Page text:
This human element is the only way we can hope to bridge gaps and understand others. It recognizes that people and the systems within which they operate are complex. Think about a time when you saw someone experiencing homelessness (and it's "people experiencing homelessness" and not "the homeless" or a "homeless person") on the street and then continued walking on. What assumptions did you make about that person? What unconscious judgments about that person crossed your mind? What stereotypes were reinforced? Why did you think those things?

When we reduce people to the stereotypes we have about them, we dehumanize them. That is why serving, rather than helping or fixing, is so important. By serving, we do not assume that we know more than the people being served. We do not think those being served are broken or lacking. It's also why the learning doesn't stop after we've spent a few hours volunteering at an organization that serves a particular population or advocates for a particular cause.

The reflection piece is incredibly important. Without it, our service is incomplete. Again, I will encourage you to visit the Day of Service - Plan page, and to not forget about the reflection activities that are provided there. Reflection is where we can make sense of our service experience in order to think about things in a way we had not previously, or to critically think deeper about the work we have done. Without it, community service can be pointless or even harmful. We can reflect through writing, speaking, listening, and reading about the experience of doing service. Essentially, it helps us learn from ourselves.

There are three lenses through which we can reflect on our experience—the mirror, the microscope, and the binoculars. The "mirror" looks at what we've learned about ourselves; the "microscope" looks at what we've learned about community agencies and issues; and the "binoculars" looks at what we've learned about broader social and global issues. All three of these pieces are crucial to breaking down barriers, creating more empathy, and helping us better understand what it is we are doing.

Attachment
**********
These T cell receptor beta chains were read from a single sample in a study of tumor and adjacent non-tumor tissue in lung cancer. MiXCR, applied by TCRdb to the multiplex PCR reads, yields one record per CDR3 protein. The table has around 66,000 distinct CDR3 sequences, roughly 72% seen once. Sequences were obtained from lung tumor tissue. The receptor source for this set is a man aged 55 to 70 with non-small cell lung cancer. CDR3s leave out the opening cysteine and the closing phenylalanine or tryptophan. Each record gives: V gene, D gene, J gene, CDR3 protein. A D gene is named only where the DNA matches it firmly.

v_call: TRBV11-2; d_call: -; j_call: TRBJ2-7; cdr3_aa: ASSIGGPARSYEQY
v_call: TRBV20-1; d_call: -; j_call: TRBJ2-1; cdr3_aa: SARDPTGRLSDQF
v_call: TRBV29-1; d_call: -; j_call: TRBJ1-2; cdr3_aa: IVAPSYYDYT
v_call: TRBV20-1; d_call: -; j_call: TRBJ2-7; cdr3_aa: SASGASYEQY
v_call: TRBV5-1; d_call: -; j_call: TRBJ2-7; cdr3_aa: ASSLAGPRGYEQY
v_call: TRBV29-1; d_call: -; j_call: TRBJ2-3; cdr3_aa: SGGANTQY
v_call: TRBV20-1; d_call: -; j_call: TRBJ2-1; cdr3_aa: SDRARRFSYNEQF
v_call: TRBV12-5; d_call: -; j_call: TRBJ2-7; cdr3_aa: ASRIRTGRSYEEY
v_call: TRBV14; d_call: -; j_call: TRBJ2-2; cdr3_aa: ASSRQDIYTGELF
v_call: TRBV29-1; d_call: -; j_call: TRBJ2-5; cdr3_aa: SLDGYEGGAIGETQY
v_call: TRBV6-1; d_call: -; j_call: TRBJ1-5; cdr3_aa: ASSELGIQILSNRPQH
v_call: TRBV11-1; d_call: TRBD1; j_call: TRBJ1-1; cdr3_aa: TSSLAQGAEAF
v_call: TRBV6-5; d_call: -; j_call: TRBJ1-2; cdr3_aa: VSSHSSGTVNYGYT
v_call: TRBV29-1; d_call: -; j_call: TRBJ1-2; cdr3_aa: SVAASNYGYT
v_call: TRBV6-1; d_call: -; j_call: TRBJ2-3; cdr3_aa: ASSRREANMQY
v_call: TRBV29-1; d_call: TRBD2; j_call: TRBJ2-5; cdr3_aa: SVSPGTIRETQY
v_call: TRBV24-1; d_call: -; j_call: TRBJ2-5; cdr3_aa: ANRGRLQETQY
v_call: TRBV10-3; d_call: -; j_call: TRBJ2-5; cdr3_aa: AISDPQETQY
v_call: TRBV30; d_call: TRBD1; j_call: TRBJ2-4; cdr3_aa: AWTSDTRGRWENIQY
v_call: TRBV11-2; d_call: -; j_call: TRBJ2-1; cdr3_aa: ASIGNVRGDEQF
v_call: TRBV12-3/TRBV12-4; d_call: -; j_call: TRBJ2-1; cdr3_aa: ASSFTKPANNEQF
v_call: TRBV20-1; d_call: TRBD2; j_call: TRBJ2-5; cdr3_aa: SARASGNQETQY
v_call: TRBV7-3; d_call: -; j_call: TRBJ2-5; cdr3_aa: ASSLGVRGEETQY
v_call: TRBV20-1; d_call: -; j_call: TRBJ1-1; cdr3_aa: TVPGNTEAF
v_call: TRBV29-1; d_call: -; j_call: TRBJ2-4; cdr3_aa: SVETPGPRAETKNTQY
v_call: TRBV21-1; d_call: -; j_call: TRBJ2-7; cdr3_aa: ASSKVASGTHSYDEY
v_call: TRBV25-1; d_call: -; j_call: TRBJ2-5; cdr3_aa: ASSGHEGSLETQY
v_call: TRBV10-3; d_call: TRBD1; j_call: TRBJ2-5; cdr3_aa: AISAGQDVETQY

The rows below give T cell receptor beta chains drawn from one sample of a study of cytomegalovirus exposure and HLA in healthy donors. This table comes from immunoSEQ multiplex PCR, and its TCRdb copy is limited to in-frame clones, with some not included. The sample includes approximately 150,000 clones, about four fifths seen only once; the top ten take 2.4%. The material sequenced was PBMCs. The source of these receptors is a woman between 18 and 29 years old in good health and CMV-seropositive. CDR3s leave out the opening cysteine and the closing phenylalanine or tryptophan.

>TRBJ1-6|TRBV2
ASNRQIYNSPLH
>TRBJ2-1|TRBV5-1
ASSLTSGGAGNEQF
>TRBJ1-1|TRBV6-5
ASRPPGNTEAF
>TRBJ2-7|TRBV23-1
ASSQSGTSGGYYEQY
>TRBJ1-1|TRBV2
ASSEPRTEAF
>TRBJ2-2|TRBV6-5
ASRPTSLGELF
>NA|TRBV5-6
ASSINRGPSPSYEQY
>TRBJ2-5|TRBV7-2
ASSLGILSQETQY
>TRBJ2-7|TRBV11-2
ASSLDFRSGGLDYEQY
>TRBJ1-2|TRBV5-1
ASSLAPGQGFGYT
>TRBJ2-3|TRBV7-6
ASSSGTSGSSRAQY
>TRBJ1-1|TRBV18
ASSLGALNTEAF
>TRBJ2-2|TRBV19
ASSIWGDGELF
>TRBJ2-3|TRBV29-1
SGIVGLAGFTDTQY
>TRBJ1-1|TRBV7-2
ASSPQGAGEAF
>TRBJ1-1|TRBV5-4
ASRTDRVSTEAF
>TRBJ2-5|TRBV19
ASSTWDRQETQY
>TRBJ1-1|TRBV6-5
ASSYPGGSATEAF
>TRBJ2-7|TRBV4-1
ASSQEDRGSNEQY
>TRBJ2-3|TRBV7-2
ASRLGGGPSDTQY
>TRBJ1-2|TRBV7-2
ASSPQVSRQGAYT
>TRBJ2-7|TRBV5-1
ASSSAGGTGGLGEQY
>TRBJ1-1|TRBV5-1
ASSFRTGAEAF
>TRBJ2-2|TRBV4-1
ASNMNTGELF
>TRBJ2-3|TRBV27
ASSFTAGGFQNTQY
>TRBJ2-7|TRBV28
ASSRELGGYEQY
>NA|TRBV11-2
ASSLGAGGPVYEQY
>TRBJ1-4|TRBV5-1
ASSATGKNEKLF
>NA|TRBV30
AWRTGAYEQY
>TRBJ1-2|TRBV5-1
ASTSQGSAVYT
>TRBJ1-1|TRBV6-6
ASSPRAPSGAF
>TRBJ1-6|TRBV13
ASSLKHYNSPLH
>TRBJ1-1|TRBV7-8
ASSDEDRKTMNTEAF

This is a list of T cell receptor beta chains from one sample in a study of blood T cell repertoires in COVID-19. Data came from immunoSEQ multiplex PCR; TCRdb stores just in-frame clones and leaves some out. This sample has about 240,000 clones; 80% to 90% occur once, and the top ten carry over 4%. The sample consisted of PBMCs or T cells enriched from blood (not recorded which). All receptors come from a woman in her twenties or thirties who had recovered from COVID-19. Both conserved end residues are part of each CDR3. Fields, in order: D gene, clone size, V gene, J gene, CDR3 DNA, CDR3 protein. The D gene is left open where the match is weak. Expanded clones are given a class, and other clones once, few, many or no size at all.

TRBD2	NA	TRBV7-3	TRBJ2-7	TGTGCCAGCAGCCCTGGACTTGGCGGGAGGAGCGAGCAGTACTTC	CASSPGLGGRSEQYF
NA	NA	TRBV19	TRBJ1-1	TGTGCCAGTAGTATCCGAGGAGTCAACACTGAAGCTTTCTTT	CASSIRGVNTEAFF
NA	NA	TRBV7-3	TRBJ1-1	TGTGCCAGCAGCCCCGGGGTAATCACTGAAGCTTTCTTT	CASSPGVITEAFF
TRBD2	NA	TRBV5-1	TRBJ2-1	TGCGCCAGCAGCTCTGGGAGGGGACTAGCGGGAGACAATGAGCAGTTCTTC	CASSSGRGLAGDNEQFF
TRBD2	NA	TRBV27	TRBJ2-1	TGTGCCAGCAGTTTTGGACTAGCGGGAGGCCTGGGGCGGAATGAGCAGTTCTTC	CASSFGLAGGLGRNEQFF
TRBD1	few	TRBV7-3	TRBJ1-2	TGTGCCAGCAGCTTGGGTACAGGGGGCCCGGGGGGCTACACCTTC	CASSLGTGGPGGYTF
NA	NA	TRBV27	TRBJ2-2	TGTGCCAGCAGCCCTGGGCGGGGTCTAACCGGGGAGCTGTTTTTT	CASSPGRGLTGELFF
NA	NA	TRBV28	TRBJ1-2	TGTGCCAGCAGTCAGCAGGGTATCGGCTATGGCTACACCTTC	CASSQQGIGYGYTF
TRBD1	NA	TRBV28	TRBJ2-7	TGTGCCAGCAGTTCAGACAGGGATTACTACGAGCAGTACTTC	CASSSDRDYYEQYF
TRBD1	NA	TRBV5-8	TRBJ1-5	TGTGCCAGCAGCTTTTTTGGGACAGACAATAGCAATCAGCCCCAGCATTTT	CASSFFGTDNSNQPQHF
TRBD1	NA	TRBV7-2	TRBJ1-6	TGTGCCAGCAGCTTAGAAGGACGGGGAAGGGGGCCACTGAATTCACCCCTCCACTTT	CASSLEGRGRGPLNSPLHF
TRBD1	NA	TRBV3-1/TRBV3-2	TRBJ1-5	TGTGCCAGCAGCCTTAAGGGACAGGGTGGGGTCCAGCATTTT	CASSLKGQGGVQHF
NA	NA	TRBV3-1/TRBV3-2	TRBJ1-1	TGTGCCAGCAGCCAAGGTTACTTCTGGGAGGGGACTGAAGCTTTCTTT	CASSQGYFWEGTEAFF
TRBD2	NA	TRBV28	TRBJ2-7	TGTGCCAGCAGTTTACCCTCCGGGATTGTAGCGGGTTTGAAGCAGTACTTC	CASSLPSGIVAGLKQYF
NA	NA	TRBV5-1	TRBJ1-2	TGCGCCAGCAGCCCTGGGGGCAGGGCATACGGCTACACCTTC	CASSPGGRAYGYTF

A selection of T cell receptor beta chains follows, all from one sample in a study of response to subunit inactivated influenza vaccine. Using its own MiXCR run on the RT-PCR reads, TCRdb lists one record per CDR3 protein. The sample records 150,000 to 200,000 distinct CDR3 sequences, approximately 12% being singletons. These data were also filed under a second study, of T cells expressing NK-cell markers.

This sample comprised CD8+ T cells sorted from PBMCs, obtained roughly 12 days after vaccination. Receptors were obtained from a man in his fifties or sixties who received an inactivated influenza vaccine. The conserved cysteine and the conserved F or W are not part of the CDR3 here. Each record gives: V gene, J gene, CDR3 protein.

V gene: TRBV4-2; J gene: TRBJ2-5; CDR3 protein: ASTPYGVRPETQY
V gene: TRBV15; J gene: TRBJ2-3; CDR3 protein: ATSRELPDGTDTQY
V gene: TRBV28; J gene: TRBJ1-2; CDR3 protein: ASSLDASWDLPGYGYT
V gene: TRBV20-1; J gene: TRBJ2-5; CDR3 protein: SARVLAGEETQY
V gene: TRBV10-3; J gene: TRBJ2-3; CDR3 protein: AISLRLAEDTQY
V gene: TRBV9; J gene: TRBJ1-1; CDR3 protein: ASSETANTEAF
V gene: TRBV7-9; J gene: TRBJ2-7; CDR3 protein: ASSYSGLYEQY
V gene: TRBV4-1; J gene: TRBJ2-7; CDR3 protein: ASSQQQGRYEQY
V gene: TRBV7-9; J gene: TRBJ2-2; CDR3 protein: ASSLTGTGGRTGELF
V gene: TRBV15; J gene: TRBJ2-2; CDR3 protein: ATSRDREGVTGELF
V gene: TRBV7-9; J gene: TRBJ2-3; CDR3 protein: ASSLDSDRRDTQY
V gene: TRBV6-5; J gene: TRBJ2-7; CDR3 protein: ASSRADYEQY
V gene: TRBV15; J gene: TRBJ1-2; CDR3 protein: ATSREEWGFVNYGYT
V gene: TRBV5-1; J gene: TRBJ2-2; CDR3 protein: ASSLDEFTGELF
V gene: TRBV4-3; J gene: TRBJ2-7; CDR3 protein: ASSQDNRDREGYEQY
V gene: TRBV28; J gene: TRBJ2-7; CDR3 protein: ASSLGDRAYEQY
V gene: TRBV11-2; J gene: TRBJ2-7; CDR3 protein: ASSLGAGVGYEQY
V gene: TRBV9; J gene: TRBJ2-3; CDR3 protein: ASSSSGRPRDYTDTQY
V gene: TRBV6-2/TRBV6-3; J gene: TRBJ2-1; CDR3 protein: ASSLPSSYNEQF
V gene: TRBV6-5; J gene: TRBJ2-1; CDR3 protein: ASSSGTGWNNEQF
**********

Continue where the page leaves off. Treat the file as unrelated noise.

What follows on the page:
Without the "What? So what? Now what?" pieces, we haven't made meaning of our experience. Without creating that meaning, it's not likely someone will want to serve again, and after all, that's what the Fraternity's Day of Service is all about: taking the time to do service together in celebration of Bettie's birthday, while simultaneously aiming to create a culture in which service is at the core of who we are and what we do as Thetas.

Ellen Barlow is an assistant director of education and leadership for Kappa Alpha Theta Fraternity.

Posted On: Friday, September 25, 2015 08:20 AM, by Melissa Shaub
I've participated in many programs to learn more about interpersonal violence and how to better educate about and prevent such crimes. At many programs I've attended, facilitators have used a similar analogy to the one I'm about to share. Imagine you are sitting along the bank of a river. All of a sudden you hear a person screaming and calling for help. You look up and see the person caught in the rushing river. What do you do? At every presentation I've attended, the audience always says they would pull that person from the river. But the story is not over. After you rescue that person, three more come down the river needing help. Then five more. Ten more. As fast as you are trying to pull individual people from the river, more and more people continue to rush past you screaming for help. What do you do? After several minutes of figuring out how to pull multiple people out of the river, someone in the audience usually says, "I would go upstream and figure out why they're falling in."

This example is used to better illustrate the concept of primary prevention, which is used most often in public health to eradicate an unhealthy behavior (e.g., smoking). Pulling individuals out of the river (i.e., only focusing education on telling women to "stay safe") is not a long-term solution to end interpersonal violence. Our strategy has to include primary prevention tactics, which include challenging the myths that, even unintentionally, support sexual violence.

I know it is challenging to have conversations around sexual violence. It can be especially challenging for women (or women's groups) to think about how they can work in a meaningful way to end sexual assault when we are not the perpetrators. It can be difficult to develop educational programming that goes beyond risk reduction and supporting survivors. Directing efforts through a primary prevention lens that focuses on our engagement in rape-supportive culture empowers us all to take a role in ending sexual violence.

Melissa Shaub, Alpha Sigma/Washington State, is the director of education & leadership at Kappa Alpha Theta Fraternity.